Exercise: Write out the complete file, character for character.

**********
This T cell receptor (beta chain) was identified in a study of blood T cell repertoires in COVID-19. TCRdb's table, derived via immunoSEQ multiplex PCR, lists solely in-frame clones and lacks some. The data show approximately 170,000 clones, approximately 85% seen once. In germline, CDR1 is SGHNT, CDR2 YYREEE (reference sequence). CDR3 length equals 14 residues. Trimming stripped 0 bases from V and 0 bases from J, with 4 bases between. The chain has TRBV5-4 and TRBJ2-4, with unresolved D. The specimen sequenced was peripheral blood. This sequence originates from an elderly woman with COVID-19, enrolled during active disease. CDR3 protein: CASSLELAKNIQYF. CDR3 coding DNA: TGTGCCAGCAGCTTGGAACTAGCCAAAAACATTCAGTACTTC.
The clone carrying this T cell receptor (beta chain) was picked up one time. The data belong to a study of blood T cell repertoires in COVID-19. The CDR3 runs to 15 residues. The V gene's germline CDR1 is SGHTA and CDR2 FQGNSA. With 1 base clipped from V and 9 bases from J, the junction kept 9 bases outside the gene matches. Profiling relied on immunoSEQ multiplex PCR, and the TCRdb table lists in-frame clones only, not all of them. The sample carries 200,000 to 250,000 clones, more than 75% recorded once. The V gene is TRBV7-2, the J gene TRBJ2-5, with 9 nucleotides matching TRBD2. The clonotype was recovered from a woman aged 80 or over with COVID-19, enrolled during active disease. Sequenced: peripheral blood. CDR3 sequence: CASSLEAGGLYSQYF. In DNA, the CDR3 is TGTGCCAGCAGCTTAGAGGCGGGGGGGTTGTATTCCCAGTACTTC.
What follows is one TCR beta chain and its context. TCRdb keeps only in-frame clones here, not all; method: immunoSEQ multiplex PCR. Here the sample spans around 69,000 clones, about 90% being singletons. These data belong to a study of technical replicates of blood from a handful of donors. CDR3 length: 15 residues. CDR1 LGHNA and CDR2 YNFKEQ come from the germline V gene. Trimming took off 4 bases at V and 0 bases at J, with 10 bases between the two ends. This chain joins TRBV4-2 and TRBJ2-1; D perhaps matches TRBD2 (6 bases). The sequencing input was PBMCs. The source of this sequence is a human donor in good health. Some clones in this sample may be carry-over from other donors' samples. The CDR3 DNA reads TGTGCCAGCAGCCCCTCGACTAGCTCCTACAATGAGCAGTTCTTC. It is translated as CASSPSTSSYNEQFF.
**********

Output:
This T cell receptor (beta chain) was identified in a study of blood T cell repertoires in COVID-19. TCRdb's table, derived via immunoSEQ multiplex PCR, lists solely in-frame clones and lacks some. The data show approximately 170,000 clones, approximately 85% seen once. In germline, CDR1 is SGHNT, CDR2 YYREEE (reference sequence). CDR3 length equals 14 residues. Trimming stripped 0 bases from V and 0 bases from J, with 4 bases between. The chain has TRBV5-4 and TRBJ2-4, with unresolved D. The specimen sequenced was peripheral blood. This sequence originates from an elderly woman with COVID-19, enrolled during active disease. CDR3 protein: CASSLELAKNIQYF. CDR3 coding DNA: TGTGCCAGCAGCTTGGAACTAGCCAAAAACATTCAGTACTTC.
The clone carrying this T cell receptor (beta chain) was picked up one time. The data belong to a study of blood T cell repertoires in COVID-19. The CDR3 runs to 15 residues. The V gene's germline CDR1 is SGHTA and CDR2 FQGNSA. With 1 base clipped from V and 9 bases from J, the junction kept 9 bases outside the gene matches. Profiling relied on immunoSEQ multiplex PCR, and the TCRdb table lists in-frame clones only, not all of them. The sample carries 200,000 to 250,000 clones, more than 75% recorded once. The V gene is TRBV7-2, the J gene TRBJ2-5, with 9 nucleotides matching TRBD2. The clonotype was recovered from a woman aged 80 or over with COVID-19, enrolled during active disease. Sequenced: peripheral blood. CDR3 sequence: CASSLEAGGLYSQYF. In DNA, the CDR3 is TGTGCCAGCAGCTTAGAGGCGGGGGGGTTGTATTCCCAGTACTTC.
What follows is one TCR beta chain and its context. TCRdb keeps only in-frame clones here, not all; method: immunoSEQ multiplex PCR. Here the sample spans around 69,000 clones, about 90% being singletons. These data belong to a study of technical replicates of blood from a handful of donors. CDR3 length: 15 residues. CDR1 LGHNA and CDR2 YNFKEQ come from the germline V gene. Trimming took off 4 bases at V and 0 bases at J, with 10 bases between the two ends. This chain joins TRBV4-2 and TRBJ2-1; D perhaps matches TRBD2 (6 bases). The sequencing input was PBMCs. The source of this sequence is a human donor in good health. Some clones in this sample may be carry-over from other donors' samples. The CDR3 DNA reads TGTGCCAGCAGCCCCTCGACTAGCTCCTACAATGAGCAGTTCTTC. It is translated as CASSPSTSSYNEQFF.